Speaking of helpless ninnies, I'm surprised the author didn't mention that game that I've seen wives play. Instead, she wrote:

"When you see him doing a particular chore, say, "I'm so thankful to have a guy who's willing to do that!" He'll feel more like your hero than your rebellious child; chances are good he'll want to play that heroic role more often in the future."

On the surface, that doesn't sound too awful. But really --- "heroic role"? He's a hero because he cleared his plate off the table? We're supposed to manipulate our husbands by gushing, "I'm so thankful to have a guy who's willing to do that!" ??? That reminds me of the women who get their husbands to do anything by pretending to be weak little sissies. "Oh, I couldn't possibly lift that big old hammer to put that nail in the wall. I'm so glad I married a man with such strong biceps. Oooh, and look how you picked up that photograph and hung it up on the nail you put in the wall! You are such a he-man!"

Kathryn said...

"Submitting yourselves one to another out of the fear of God". So wrote the Apostle Paul in Ephesians 5:21. Peter echoes the same thing in I Peter 5:5. "Submission" means "to make yourselves available". Sometimes people manipulate others out of a sense of powerlessness, or a sense that they cannot get attention any other way. Mutual submission may be the key to communication in your marital life. Putting the above verses into your marriage might just eliminate or cut down on such games.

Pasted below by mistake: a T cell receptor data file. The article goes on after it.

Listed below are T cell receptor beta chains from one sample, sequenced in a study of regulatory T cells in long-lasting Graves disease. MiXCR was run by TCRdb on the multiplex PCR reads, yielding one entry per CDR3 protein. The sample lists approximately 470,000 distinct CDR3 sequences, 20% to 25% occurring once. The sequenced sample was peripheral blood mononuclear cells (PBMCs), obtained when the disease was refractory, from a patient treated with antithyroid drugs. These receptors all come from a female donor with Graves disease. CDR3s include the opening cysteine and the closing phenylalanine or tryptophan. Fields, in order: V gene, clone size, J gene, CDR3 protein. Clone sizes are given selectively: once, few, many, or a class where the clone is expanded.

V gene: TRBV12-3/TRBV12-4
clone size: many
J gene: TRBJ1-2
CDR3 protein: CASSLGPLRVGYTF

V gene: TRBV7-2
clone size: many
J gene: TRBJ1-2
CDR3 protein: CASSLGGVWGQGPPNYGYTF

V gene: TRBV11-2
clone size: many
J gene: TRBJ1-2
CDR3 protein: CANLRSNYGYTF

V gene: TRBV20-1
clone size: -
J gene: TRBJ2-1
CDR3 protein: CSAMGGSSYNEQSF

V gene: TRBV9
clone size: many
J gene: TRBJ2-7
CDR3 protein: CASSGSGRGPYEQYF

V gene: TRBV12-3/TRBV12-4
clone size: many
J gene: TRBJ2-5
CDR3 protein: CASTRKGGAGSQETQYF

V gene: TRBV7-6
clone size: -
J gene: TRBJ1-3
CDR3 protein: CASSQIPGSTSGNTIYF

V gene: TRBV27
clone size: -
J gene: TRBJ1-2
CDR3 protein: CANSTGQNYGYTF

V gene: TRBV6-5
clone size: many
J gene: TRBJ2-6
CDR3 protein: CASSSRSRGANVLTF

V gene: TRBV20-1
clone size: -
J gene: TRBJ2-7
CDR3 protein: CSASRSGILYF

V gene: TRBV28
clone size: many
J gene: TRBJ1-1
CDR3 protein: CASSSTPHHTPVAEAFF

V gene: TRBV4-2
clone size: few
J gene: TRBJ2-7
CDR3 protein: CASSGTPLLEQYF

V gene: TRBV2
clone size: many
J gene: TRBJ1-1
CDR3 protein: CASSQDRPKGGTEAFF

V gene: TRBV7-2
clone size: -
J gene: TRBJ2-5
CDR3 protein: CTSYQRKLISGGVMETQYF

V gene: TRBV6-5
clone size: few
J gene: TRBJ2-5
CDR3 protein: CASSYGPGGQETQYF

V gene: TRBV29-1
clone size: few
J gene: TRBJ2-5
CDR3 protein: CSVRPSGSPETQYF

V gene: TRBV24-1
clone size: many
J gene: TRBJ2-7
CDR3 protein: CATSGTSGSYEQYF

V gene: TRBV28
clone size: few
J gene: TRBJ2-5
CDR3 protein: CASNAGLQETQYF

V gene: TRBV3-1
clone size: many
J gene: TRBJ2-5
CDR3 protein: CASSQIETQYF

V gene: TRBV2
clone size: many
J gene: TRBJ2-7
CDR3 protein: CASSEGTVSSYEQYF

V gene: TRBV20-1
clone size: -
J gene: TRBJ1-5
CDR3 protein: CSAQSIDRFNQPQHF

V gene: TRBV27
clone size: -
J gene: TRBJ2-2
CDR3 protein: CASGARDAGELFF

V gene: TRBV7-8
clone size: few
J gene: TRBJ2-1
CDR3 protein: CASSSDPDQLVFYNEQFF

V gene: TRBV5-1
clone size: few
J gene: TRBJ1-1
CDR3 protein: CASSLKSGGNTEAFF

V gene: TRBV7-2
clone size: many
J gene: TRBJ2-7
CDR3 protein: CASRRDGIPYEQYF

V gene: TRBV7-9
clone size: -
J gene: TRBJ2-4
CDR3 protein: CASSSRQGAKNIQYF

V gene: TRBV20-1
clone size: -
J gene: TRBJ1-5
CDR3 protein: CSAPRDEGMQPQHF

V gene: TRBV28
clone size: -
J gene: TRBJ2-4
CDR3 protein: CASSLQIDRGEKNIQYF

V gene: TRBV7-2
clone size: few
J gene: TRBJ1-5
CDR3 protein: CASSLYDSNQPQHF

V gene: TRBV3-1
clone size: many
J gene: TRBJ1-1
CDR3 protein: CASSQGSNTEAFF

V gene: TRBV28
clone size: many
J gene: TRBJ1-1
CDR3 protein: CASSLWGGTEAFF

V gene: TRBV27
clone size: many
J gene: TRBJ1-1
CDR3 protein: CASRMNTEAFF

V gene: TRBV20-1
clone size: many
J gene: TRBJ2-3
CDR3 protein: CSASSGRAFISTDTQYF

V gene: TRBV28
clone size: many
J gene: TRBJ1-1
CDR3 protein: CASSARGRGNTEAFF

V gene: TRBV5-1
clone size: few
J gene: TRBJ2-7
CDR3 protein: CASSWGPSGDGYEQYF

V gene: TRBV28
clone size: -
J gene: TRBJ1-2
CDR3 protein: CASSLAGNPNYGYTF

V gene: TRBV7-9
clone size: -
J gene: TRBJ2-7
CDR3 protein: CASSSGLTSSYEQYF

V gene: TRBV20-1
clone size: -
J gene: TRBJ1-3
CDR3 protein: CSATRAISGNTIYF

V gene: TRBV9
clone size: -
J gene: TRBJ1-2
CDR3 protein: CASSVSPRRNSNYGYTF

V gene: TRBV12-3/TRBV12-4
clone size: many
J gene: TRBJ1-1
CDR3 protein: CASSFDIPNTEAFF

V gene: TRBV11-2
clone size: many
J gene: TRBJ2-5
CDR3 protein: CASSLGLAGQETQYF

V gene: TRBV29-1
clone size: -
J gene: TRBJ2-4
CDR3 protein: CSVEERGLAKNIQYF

DJP said...

Kathryn -- "Submission" means "to make yourselves available"

Where in the world did you get that? It means nothing of the sort.

First, the Greek word in Ephesians 5:21 means "subordinating," as in putting yourself under the authority of another.

Second, Ephesians 5:21 doesn't stand alone, or it'd be nonsense. It is a heading for what follows. There is no verb in v. 22. Paul is specifying where subordination takes place in marriage. "Subordinating yourselves to one another in the fear of Christ. Wives, to your own husbands, as to the Lord."

Third, whatever. In marriage vows, the wife promises to obey, submit to, subordinate herself to, and respect her husband. She removes power from the table as an issue.

4given said...

Okay... so I just found this post. It's a sleepless night and I would actually like to write something on this next week in my Wednesday Womanhood post.